my safari slaps your firefox with 113 on a mac mini. must be somethin wrong with the test page. I thought safari supports aac, but the test says it doesn't.



    Hm, the latest WebKit Nightly Build scores 137 out of 160... getting there.
  • Reply 14 of 51
    esummersesummers Posts: 893member
    Quote:
    Originally Posted by Superbass View Post


    Yes! PDFs in Safari suck ass, so this will be good news if it sticks.



    Of course Scribd is also facing a huge class-action for massive copyright infringement...



    They tried to jump the gun on Google's identical service by just kind of forgetting about the legal ramifications of earning profit by distributing millions of copyrighted works without permission. Oops!



    PDFs are great unless you use Adobe's plugin. Maybe you should disable Adobe's piece of junk plugin? It is worse then Flash...
  • Reply 15 of 51
    solipsismsolipsism Posts: 25,726member
    Quote:
    Originally Posted by SpotOn View Post


    Guess the question I should ask is if the video codec that is associated with HTML5 can´t work in Firefox?



    :sigh: HTML5's video tag currently supports H.264/MPEG-4 AVC AND Ogg Theroa, the latter is used by Firefox and Opera, but any can be used. This article has nothing to do with the HTML5 video tag.





    Quote:
    Originally Posted by NasserAE View Post


    Flash reminds me of RealPlayer.



    Right?! Excellent comparison. That had nearly complete penetration, too. Look where they are now. Of course, Flash has many more uses than RealPlayer and HTML5 is still very far from replacing many aspects of Flash. But for video, audio and other simpler aspects it's on the way out, which comprising the majority of Flash uses on the web.





    Quote:
    Originally Posted by William 3.0 View Post


    Firefox 3.6.3 scores 101 out of 160 on the following test: http://www.html5test.com/.



    The new Chrome 5 Beta scores 142 out of 160.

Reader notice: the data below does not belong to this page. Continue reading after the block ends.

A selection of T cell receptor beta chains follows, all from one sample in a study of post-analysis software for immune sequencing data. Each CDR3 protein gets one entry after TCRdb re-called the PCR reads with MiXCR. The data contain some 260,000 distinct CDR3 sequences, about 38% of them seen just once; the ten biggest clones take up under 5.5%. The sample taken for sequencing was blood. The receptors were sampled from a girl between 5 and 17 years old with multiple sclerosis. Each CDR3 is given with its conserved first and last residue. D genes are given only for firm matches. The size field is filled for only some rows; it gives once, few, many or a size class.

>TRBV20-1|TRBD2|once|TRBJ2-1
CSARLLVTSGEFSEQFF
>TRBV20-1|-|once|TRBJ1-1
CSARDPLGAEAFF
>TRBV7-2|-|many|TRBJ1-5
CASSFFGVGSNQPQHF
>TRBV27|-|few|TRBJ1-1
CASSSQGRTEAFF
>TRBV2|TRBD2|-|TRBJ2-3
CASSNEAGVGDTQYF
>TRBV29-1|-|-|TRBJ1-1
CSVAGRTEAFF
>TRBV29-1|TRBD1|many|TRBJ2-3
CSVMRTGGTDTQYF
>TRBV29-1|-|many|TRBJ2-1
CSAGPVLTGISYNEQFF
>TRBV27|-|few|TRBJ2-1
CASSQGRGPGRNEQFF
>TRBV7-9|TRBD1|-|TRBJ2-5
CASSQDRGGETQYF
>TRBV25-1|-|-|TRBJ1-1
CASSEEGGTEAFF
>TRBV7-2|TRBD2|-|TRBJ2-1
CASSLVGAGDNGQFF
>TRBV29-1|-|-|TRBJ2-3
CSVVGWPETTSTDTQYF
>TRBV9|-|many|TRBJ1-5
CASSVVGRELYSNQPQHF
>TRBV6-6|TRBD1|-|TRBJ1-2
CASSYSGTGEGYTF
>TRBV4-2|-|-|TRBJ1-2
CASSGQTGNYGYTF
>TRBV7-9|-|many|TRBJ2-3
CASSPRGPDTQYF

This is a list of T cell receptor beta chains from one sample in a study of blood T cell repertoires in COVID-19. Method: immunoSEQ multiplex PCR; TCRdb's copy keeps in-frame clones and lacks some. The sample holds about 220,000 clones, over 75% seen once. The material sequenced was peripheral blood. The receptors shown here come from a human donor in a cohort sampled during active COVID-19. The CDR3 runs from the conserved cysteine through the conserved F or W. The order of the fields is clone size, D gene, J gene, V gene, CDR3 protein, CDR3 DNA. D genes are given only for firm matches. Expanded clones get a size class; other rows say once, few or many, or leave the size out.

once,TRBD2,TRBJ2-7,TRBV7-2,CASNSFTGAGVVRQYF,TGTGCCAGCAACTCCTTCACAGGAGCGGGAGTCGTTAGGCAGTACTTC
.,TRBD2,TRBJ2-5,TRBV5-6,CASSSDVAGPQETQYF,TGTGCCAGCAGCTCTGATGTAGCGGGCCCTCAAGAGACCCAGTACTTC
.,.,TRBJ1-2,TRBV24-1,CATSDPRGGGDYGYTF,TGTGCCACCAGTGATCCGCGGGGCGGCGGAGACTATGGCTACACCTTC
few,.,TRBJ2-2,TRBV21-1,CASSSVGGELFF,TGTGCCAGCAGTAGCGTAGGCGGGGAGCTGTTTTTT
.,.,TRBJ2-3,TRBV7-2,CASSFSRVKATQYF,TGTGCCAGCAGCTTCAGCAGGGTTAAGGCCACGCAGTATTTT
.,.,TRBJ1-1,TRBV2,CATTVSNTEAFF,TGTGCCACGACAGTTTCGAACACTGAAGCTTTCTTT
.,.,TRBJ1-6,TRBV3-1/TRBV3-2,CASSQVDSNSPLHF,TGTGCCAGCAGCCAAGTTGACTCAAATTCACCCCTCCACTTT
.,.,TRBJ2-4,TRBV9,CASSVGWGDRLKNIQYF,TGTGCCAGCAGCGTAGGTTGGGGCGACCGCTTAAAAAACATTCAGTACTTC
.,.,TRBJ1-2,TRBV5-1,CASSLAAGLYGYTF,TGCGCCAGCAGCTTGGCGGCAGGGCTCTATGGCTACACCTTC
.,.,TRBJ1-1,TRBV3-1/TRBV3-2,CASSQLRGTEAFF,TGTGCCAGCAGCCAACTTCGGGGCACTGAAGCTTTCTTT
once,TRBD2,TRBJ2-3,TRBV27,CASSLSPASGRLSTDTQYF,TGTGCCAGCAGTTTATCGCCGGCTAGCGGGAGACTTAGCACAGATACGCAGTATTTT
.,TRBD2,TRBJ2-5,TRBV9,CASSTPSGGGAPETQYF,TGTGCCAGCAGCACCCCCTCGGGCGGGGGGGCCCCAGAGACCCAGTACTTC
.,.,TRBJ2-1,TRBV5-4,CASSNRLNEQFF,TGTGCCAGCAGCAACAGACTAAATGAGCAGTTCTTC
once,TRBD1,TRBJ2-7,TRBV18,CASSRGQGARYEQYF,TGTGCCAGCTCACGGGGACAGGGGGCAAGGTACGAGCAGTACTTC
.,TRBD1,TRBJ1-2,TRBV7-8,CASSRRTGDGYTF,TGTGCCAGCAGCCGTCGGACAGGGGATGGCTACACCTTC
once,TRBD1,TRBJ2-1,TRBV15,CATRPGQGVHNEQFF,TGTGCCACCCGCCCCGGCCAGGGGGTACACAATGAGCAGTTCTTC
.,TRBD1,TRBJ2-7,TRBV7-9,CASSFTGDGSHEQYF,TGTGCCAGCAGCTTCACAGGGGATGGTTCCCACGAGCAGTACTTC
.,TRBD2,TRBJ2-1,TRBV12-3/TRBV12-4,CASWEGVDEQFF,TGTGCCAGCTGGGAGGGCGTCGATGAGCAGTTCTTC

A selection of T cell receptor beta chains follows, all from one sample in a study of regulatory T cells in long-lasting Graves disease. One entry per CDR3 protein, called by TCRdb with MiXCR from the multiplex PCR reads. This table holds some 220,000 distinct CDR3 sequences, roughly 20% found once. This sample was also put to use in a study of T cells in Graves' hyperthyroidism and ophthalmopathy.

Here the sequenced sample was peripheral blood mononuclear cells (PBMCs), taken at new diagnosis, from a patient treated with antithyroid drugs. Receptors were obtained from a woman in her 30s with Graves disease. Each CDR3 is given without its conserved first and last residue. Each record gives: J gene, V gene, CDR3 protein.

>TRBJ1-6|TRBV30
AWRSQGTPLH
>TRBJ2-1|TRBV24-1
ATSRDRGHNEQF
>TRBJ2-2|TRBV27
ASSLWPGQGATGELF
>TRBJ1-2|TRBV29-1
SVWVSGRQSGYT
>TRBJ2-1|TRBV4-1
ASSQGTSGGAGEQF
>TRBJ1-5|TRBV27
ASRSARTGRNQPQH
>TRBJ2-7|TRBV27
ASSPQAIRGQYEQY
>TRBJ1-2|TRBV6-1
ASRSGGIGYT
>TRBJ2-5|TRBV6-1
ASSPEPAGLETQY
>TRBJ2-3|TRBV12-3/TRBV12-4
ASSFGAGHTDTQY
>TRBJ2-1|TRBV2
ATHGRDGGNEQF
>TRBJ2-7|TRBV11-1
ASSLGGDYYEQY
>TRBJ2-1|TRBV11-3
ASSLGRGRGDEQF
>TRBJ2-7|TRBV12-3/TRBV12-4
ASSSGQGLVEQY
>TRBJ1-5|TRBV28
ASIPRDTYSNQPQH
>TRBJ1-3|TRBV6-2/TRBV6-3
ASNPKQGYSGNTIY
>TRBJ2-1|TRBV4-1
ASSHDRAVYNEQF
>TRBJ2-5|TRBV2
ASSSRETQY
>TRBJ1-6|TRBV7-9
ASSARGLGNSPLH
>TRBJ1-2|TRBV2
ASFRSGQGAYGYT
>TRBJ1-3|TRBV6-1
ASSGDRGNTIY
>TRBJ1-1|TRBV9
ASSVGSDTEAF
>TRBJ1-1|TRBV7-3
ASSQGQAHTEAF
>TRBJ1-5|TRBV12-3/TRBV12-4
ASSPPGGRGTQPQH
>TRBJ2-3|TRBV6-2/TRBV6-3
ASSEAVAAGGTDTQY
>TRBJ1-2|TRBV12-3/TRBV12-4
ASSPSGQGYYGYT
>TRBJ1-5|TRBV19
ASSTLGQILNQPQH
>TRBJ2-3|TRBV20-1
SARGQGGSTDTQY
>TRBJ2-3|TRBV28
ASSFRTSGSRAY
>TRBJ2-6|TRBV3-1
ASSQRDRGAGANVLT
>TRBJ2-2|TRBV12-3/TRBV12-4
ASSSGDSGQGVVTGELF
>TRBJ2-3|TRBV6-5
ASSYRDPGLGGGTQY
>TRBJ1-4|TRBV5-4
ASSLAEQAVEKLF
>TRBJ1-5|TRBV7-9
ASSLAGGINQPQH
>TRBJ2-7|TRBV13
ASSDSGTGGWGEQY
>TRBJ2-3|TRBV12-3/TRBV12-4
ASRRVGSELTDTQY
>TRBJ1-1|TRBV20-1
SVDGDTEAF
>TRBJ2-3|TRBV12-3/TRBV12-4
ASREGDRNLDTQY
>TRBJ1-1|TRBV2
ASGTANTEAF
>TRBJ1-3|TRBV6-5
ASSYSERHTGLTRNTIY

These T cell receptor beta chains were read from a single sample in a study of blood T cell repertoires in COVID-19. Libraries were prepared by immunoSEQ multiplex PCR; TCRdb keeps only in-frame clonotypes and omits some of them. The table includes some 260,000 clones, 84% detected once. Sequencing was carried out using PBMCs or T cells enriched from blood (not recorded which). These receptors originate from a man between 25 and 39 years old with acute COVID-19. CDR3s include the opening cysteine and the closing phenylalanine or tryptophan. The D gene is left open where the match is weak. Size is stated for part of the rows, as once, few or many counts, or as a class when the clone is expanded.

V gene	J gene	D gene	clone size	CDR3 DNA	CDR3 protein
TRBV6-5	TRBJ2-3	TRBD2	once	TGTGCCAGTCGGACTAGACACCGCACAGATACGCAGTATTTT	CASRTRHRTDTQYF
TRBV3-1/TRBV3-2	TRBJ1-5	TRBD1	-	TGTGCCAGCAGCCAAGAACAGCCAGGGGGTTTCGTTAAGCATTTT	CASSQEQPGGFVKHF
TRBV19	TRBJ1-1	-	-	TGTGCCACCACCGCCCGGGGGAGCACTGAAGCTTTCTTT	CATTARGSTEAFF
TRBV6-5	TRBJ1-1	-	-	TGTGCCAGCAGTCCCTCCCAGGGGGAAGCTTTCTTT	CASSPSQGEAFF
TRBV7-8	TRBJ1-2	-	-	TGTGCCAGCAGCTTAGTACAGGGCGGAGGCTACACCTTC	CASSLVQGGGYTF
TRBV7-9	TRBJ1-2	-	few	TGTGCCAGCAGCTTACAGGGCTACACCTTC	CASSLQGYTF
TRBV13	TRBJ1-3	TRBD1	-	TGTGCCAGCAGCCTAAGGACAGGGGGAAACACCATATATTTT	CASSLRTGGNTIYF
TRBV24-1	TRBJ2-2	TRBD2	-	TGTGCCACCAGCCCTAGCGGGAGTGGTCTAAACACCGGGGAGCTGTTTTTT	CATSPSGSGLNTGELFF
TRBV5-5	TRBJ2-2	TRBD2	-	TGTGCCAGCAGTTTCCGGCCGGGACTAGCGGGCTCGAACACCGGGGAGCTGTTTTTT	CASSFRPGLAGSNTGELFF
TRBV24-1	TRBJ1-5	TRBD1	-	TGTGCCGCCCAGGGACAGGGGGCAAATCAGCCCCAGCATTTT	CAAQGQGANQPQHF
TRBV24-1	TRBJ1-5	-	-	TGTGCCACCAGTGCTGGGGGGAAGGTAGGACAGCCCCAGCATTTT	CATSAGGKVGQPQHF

Quote:
    Originally Posted by digitalclips View Post


    The damn is breaking.



    Picking up momentum. The biggest thing I see missing from the HTML5 video option is full screen. Once modern browsers are updated with that ability I think we'll see a pretty jump in that as the default option for those desktop browsers.
  • Reply 16 of 51
    prof. peabodyprof. peabody Posts: 2,860member
    Quote:
    Originally Posted by SpotOn View Post


    Guess the question I should ask is if the video codec that is associated with HTML5 can´t work in Firefox?



    The HTML 5 spec is actually completely silent on video codecs. Anyone can use any codec they want and still be compliant with HTML 5.



    What will kill FireFox is the fickle nature of their fans and the existence of Chrome. Chrome eats FireFox's market share while hardly making a dent in Safari's.
  • Reply 17 of 51
    superbasssuperbass Posts: 688member
    Quote:
    Originally Posted by Prof. Peabody View Post


    The HTML 5 spec is actually completely silent on video codecs. Anyone can use any codec they want and still be compliant with HTML 5.



    What will kill FireFox is the fickle nature of their fans and the existence of Chrome. Chrome eats FireFox's market share while hardly making a dent in Safari's.



    Actually, Firefox and Safari are both basically holding steady while Chrome takes share from Explorer...



    http://gs.statcounter.com/#browser-w...-200904-201005



    Firefox doesn't really compete with Chrome in my opinion.



    Firefox is all about extensions and add-ons, while Chrome is focused more on being clean and minimalistic.



    Safari and Explorer are for people who can't be bothered to find something better...
  • Reply 18 of 51
    solipsismsolipsism Posts: 25,726member
    Quote:
    Originally Posted by Superbass View Post


    Actually, Firefox and Safari are both basically holding steady while Chrome takes share from Explorer...



    http://gs.statcounter.com/#browser-w...-200904-201005



    Firefox doesn't really compete with Chrome in my opinion.



    Firefox is all about extensions and add-ons, while Chrome is focused more on being clean and minimalistic.



    Safari and Explorer are for people who can't be bothered to find something better...



    1) Many people prefer Safari and IE over other options. I certainly do for their respective OSes. They both have better OS integration and are better at power consumption than 3rd-party browsers.



    2) Chrome has extension support.



    3) Mozilla isn't doing so great with Firefox engine speeds and it's pretty hard to only have Opera in your corner with Ogg Theora support when every major player from HW decoders to OSes to browsers to websites are supporting H.264 because it's the best option. They're in a tough spot they can't win. Their only savior right now looks to be Google's VP8, but who know if that will be widely adopted.
  • Reply 19 of 51
    woodewoode Posts: 67member
    Mobile Safari on iPad scores 115 with AAC support!



    I've abhorred scribd for it's use of flash to display docs. I'm looking forward to seeing what they do with HTML 5.
  • Reply 20 of 51
    splinemodelsplinemodel Posts: 7,311member
    Once Flash is dead, then the market just needs to kill MS Office.